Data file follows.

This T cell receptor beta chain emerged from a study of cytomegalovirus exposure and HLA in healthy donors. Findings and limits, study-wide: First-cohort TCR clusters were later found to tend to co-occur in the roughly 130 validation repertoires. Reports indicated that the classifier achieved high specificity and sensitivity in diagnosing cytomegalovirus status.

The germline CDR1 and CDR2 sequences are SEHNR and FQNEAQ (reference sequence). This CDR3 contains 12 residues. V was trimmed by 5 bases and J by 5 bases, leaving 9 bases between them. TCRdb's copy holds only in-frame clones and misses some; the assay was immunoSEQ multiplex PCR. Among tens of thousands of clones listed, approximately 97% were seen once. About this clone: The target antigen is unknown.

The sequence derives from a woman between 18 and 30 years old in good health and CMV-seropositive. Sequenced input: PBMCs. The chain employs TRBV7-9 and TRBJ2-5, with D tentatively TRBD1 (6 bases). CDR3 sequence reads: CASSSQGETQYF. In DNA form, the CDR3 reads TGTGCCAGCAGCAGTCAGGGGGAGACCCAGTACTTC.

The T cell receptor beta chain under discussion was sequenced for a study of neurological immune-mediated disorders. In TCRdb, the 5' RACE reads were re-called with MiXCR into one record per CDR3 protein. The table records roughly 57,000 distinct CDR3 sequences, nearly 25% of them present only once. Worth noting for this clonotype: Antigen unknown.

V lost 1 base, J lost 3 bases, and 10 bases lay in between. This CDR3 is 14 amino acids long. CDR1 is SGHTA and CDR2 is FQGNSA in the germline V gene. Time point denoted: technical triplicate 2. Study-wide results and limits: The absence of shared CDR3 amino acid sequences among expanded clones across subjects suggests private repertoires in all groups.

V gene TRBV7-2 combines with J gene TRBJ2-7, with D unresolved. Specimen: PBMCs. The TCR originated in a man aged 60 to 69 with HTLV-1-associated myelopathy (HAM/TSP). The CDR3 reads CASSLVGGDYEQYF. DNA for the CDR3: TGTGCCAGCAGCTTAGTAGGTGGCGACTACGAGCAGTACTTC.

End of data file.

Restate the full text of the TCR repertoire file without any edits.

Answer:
This T cell receptor beta chain emerged from a study of cytomegalovirus exposure and HLA in healthy donors. Findings and limits, study-wide: First-cohort TCR clusters were later found to tend to co-occur in the roughly 130 validation repertoires. Reports indicated that the classifier achieved high specificity and sensitivity in diagnosing cytomegalovirus status.

The germline CDR1 and CDR2 sequences are SEHNR and FQNEAQ (reference sequence). This CDR3 contains 12 residues. V was trimmed by 5 bases and J by 5 bases, leaving 9 bases between them. TCRdb's copy holds only in-frame clones and misses some; the assay was immunoSEQ multiplex PCR. Among tens of thousands of clones listed, approximately 97% were seen once. About this clone: The target antigen is unknown.

The sequence derives from a woman between 18 and 30 years old in good health and CMV-seropositive. Sequenced input: PBMCs. The chain employs TRBV7-9 and TRBJ2-5, with D tentatively TRBD1 (6 bases). CDR3 sequence reads: CASSSQGETQYF. In DNA form, the CDR3 reads TGTGCCAGCAGCAGTCAGGGGGAGACCCAGTACTTC.

The T cell receptor beta chain under discussion was sequenced for a study of neurological immune-mediated disorders. In TCRdb, the 5' RACE reads were re-called with MiXCR into one record per CDR3 protein. The table records roughly 57,000 distinct CDR3 sequences, nearly 25% of them present only once. Worth noting for this clonotype: Antigen unknown.

V lost 1 base, J lost 3 bases, and 10 bases lay in between. This CDR3 is 14 amino acids long. CDR1 is SGHTA and CDR2 is FQGNSA in the germline V gene. Time point denoted: technical triplicate 2. Study-wide results and limits: The absence of shared CDR3 amino acid sequences among expanded clones across subjects suggests private repertoires in all groups.

V gene TRBV7-2 combines with J gene TRBJ2-7, with D unresolved. Specimen: PBMCs. The TCR originated in a man aged 60 to 69 with HTLV-1-associated myelopathy (HAM/TSP). The CDR3 reads CASSLVGGDYEQYF. DNA for the CDR3: TGTGCCAGCAGCTTAGTAGGTGGCGACTACGAGCAGTACTTC.